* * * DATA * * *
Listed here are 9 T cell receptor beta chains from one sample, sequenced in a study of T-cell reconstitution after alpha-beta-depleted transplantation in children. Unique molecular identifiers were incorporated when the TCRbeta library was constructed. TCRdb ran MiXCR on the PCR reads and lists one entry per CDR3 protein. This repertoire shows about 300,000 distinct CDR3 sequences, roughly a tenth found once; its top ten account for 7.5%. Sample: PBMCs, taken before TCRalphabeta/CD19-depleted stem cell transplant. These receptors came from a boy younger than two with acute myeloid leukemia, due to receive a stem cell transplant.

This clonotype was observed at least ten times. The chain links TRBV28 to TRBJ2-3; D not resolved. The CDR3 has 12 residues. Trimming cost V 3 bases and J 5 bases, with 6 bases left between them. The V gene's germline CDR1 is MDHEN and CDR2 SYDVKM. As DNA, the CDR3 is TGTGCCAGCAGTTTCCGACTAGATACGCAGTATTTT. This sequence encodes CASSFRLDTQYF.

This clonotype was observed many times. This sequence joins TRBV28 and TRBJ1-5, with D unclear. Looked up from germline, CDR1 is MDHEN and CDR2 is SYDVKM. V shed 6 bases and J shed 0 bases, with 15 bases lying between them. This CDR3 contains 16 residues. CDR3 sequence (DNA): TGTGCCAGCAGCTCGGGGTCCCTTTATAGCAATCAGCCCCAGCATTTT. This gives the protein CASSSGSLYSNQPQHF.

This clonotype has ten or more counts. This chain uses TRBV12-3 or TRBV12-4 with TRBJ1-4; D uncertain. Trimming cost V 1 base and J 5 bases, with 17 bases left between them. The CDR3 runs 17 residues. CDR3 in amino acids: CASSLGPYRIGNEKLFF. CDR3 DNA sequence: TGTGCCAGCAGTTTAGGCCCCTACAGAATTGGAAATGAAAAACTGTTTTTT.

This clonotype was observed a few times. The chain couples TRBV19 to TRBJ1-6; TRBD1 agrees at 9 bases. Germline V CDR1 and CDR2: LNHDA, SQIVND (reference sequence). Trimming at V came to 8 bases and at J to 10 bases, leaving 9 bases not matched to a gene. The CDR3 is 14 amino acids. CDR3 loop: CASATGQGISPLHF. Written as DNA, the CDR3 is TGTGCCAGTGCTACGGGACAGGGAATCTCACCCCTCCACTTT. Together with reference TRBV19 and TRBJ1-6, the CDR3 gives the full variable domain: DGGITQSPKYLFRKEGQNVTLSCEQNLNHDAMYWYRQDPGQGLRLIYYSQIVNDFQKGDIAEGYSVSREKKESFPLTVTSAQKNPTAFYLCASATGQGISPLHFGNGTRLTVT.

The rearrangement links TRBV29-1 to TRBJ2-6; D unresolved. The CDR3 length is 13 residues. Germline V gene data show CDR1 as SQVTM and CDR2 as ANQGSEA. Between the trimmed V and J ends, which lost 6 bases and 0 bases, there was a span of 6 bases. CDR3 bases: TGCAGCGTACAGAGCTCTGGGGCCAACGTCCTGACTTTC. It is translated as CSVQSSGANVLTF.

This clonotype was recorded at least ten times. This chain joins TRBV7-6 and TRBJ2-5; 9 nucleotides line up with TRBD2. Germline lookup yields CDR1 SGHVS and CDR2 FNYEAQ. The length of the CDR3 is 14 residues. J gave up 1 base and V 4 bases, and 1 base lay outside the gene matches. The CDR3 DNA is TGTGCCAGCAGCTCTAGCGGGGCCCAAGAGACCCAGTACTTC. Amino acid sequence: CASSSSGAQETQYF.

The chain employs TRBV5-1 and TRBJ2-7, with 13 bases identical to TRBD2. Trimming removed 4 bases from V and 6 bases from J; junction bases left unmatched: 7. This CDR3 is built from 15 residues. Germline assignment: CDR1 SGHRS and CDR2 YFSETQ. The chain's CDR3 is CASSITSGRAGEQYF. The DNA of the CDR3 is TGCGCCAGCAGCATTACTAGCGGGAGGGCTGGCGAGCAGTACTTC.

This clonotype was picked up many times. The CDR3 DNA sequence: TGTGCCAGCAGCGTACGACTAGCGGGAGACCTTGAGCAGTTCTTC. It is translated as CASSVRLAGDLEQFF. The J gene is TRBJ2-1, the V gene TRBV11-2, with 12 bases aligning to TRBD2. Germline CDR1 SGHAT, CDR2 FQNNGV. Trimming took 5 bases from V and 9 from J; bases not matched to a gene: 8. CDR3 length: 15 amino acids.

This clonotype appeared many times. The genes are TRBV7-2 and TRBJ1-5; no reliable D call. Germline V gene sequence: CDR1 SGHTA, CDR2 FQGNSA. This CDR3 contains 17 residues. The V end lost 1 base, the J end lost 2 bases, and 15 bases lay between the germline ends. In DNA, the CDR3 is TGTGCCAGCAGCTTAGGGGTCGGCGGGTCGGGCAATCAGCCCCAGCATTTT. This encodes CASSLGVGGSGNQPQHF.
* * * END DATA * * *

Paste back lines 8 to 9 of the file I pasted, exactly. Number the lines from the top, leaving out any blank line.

The chain employs TRBV5-1 and TRBJ2-7, with 13 bases identical to TRBD2. Trimming removed 4 bases from V and 6 bases from J; junction bases left unmatched: 7. This CDR3 is built from 15 residues. Germline assignment: CDR1 SGHRS and CDR2 YFSETQ. The chain's CDR3 is CASSITSGRAGEQYF. The DNA of the CDR3 is TGCGCCAGCAGCATTACTAGCGGGAGGGCTGGCGAGCAGTACTTC.

This clonotype was picked up many times. The CDR3 DNA sequence: TGTGCCAGCAGCGTACGACTAGCGGGAGACCTTGAGCAGTTCTTC. It is translated as CASSVRLAGDLEQFF. The J gene is TRBJ2-1, the V gene TRBV11-2, with 12 bases aligning to TRBD2. Germline CDR1 SGHAT, CDR2 FQNNGV. Trimming took 5 bases from V and 9 from J; bases not matched to a gene: 8. CDR3 length: 15 amino acids.